Article

Significance of Short Chain Fatty Acid Transport by Members of the Monocarboxylate Transporter Family (MCT).

Physiologisches Institut, University of Tübingen, Gmelinstr. 5, 72076, Tübingen, Germany.
Neurochemical Research (Impact Factor: 2.55). 08/2012; DOI: 10.1007/s11064-012-0857-3
Source: PubMed

ABSTRACT Metabolism of short-chain fatty acids (SCFA) in the brain, particularly that of acetate, appears to occur mainly in astrocytes. The differential use has been attributed to transport, but the extent to which transmembrane movement of SCFA is mediated by transporters has not been investigated systematically. Here we tested the possible contribution of monocarboxylate transporters to SCFA uptake by measuring fluxes with labelled compounds and by following changes of the intracellular pH in Xenopus laevis oocytes expressing the isoforms MCT1, MCT2 or MCT4. All isoforms mediated significant transport of acetate. Formate, however, was transported only by MCT1. The contribution of MCT1 to SCFA transport was determined by using phloretin as a high-affinity inhibitor, which allowed a paired comparison of oocytes with and without active MCT1.

0 Bookmarks
 · 
115 Views
  • Source
    [Show abstract] [Hide abstract]
    ABSTRACT: Monocarboxylates such as pyruvate, lactate and ketone bodies are crucial for energy supply of all tissues, especially during energy restriction. The transport of monocarboxylates across the plasma membrane of cells is mediated by monocarboxylate transporters (MCTs). Out of 14 known mammalian MCTs, six isoforms have been functionally characterized to transport monocarboxylates and short chain fatty acids (MCT1-4), thyroid hormones (MCT8, -10) and aromatic amino acids (MCT10). Knowledge on the regulation of the different MCT isoforms is rare. In an attempt to get more insights in regulation of MCT expression upon energy deprivation, we carried out a comprehensive analysis of tissue specific expression of five MCT isoforms upon 48 h of fasting in mice. Due to the crucial role of peroxisome proliferator-activated receptor (PPAR)-α as a central regulator of energy metabolism and as known regulator of MCT1 expression, we included both wildtype (WT) and PPARα knockout (KO) mice in our study. Liver, kidney, heart, small intestine, hypothalamus, pituitary gland and thyroid gland of the mice were analyzed. Here we show that the expression of all examined MCT isoforms was markedly altered by fasting compared to feeding. Expression of MCT1, MCT2 and MCT10 was either increased or decreased by fasting dependent on the analyzed tissue. MCT4 and MCT8 were down-regulated by fasting in all examined tissues. However, PPARα appeared to have a minor impact on MCT isoform regulation. Due to the fundamental role of MCTs in transport of energy providing metabolites and hormones involved in the regulation of energy homeostasis, we assumed that the observed fasting-induced adaptations of MCT expression seem to ensure an adequate energy supply of tissues during the fasting state. Since, MCT isoforms 1-4 are also necessary for the cellular uptake of drugs, the fasting-induced modifications of MCT expression have to be considered in future clinical care algorithms.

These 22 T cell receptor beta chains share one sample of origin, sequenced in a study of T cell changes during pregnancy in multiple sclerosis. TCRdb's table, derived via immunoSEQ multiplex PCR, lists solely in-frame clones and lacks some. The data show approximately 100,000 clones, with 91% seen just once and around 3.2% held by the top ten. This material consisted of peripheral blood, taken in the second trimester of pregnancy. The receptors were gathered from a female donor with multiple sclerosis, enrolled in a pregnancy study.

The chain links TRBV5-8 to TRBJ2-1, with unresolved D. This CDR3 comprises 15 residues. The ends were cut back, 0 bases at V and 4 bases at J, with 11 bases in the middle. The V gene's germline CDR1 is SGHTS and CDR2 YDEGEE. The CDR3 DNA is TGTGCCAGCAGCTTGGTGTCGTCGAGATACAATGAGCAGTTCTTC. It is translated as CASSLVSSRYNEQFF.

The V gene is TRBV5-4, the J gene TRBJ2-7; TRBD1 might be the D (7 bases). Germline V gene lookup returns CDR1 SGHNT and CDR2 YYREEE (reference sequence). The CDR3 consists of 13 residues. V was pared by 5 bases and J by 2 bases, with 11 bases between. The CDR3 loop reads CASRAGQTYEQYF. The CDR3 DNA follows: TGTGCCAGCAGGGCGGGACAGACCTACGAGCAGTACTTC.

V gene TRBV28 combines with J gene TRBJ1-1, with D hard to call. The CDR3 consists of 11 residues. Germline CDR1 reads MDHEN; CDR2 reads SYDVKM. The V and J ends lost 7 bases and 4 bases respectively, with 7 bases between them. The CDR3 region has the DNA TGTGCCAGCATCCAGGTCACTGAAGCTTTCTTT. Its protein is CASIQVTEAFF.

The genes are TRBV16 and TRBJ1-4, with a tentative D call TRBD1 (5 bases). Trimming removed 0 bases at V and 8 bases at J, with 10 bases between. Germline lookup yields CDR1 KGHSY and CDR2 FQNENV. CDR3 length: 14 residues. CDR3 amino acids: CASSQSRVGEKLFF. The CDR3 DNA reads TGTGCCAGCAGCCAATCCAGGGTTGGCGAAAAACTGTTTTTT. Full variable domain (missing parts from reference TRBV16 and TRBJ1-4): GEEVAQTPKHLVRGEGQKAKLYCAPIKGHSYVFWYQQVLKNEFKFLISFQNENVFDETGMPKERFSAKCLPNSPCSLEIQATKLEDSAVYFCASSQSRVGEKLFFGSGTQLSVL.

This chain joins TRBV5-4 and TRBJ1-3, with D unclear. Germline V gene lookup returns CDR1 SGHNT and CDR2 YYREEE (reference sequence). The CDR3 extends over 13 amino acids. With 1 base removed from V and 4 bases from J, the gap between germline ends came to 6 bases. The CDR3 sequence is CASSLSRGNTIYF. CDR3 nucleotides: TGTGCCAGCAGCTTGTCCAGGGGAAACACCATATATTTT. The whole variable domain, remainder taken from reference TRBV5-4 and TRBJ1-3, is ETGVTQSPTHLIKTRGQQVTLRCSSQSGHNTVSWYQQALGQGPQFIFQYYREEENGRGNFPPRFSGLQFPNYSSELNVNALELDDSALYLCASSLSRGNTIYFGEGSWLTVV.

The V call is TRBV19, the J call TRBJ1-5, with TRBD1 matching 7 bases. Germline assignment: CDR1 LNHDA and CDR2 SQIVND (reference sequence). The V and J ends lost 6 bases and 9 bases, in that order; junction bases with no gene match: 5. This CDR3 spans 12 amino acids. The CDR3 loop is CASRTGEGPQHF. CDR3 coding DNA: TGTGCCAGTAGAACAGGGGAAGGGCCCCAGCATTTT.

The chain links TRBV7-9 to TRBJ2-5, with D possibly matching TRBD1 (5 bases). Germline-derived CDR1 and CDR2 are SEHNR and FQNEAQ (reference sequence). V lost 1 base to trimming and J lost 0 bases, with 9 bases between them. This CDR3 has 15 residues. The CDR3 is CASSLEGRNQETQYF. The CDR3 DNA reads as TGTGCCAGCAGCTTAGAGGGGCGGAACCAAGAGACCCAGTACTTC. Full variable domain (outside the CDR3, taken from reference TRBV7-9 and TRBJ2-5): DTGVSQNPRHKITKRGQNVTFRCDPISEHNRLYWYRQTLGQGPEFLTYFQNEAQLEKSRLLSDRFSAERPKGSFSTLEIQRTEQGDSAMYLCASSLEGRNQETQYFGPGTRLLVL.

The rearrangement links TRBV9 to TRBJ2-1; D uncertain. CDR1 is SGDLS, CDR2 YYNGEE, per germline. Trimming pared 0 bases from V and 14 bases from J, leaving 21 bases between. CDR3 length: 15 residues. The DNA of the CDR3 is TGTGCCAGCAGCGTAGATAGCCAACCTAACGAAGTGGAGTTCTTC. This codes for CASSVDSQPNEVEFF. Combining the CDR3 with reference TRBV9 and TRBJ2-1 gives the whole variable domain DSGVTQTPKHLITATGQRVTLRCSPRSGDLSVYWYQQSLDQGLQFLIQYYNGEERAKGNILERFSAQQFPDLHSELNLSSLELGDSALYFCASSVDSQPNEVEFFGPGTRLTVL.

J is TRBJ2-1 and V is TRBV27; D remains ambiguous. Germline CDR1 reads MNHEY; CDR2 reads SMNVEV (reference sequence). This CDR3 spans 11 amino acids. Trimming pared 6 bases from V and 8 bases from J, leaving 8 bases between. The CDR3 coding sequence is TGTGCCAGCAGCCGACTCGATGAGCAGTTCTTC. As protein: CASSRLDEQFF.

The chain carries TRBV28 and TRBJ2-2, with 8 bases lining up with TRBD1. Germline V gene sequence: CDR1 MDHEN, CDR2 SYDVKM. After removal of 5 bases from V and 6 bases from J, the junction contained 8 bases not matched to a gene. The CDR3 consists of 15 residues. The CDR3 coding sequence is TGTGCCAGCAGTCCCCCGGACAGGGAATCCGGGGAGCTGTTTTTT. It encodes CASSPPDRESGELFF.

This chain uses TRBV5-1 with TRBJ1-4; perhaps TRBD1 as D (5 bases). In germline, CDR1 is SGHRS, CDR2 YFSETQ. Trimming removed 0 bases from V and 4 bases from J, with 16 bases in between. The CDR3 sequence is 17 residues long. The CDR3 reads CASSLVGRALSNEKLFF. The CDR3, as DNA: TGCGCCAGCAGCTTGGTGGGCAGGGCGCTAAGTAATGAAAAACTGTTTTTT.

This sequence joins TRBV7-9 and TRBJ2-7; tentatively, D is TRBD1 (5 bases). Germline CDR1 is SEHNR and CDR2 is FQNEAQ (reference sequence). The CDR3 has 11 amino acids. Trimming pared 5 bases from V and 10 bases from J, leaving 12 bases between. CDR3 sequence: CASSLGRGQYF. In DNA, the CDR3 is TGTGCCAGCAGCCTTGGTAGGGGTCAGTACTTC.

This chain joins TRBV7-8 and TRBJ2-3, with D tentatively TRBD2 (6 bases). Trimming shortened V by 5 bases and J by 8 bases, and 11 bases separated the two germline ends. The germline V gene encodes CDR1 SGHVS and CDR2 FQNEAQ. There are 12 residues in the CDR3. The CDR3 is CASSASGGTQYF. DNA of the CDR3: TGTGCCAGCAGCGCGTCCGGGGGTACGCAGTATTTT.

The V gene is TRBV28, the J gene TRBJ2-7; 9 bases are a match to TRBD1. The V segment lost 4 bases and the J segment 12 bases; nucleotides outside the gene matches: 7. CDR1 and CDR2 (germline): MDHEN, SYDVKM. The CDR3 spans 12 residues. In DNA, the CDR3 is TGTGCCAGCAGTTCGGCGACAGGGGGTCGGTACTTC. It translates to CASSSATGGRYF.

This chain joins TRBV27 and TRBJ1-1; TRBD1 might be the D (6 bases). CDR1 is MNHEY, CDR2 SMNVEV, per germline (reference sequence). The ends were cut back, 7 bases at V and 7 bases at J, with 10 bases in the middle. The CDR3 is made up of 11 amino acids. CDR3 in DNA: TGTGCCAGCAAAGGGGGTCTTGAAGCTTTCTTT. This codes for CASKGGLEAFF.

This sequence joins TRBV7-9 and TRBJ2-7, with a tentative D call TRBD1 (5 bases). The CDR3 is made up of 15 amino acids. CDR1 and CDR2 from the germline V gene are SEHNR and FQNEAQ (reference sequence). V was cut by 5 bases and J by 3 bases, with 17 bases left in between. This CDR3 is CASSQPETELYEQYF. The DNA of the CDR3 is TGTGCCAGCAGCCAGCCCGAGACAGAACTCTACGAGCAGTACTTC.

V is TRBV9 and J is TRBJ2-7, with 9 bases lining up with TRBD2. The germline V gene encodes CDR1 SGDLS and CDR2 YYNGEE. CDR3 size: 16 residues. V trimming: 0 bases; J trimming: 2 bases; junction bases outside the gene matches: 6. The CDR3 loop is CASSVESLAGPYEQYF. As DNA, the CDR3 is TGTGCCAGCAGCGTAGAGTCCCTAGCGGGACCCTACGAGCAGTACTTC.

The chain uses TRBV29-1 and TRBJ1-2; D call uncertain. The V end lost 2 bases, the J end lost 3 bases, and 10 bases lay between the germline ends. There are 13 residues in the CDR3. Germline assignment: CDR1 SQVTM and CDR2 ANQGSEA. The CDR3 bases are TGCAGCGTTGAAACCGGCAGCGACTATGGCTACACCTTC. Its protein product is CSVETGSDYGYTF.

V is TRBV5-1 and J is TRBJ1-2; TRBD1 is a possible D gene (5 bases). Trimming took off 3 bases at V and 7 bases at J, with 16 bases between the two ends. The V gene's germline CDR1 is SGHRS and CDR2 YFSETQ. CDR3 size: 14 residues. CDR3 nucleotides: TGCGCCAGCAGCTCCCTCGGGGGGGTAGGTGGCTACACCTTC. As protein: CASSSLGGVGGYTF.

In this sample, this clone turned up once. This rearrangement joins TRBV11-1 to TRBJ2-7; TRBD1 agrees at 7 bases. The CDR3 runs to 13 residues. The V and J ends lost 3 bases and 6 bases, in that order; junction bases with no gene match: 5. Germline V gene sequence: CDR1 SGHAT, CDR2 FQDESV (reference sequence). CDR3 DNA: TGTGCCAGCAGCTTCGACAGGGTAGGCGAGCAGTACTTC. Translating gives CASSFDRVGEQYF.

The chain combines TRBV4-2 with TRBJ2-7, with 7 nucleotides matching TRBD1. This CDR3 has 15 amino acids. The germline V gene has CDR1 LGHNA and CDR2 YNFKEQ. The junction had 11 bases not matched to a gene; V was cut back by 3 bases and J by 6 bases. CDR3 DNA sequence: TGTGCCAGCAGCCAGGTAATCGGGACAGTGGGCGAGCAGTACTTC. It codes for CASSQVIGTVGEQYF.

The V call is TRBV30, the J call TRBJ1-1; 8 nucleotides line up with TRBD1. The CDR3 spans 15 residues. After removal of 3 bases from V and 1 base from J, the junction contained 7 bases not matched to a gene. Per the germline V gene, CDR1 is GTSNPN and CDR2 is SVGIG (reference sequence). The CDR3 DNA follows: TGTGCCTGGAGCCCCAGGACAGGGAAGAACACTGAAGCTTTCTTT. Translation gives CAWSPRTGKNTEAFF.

PLoS ONE 11/2014; 9(11):e112118. · 3.53 Impact Factor
  • Source
    Cancer & metabolism. 12/2014; 2(1):27.
  • Source
    [Show abstract] [Hide abstract]
    ABSTRACT: One approach to experimental science involves creating hypotheses, then testing them by varying one or more independent variables, and assessing the effects of this variation on the processes of interest. We use this strategy to compare the intellectual status and available evidence for two models or views of mechanisms of transmembrane drug transport into intact biological cells. One (BDII) asserts that lipoidal phospholipid Bilayer Diffusion Is Important, while a second (PBIN) proposes that in normal intact cells Phospholipid Bilayer diffusion Is Negligible (i.e., may be neglected quantitatively), because evolution selected against it, and with transmembrane drug transport being effected by genetically encoded proteinaceous carriers or pores, whose "natural" biological roles, and substrates are based in intermediary metabolism. Despite a recent review elsewhere, we can find no evidence able to support BDII as we can find no experiments in intact cells in which phospholipid bilayer diffusion was either varied independently or measured directly (although there are many papers where it was inferred by seeing a covariation of other dependent variables). By contrast, we find an abundance of evidence showing cases in which changes in the activities of named and genetically identified transporters led to measurable changes in the rate or extent of drug uptake. PBIN also has considerable predictive power, and accounts readily for the large differences in drug uptake between tissues, cells and species, in accounting for the metabolite-likeness of marketed drugs, in pharmacogenomics, and in providing a straightforward explanation for the late-stage appearance of toxicity and of lack of efficacy during drug discovery programmes despite macroscopically adequate pharmacokinetics. Consequently, the view that Phospholipid Bilayer diffusion Is Negligible (PBIN) provides a starting hypothesis for assessing cellular drug uptake that is much better supported by the available evidence, and is both more productive and more predictive.
    Frontiers in Pharmacology 10/2014; 5:231.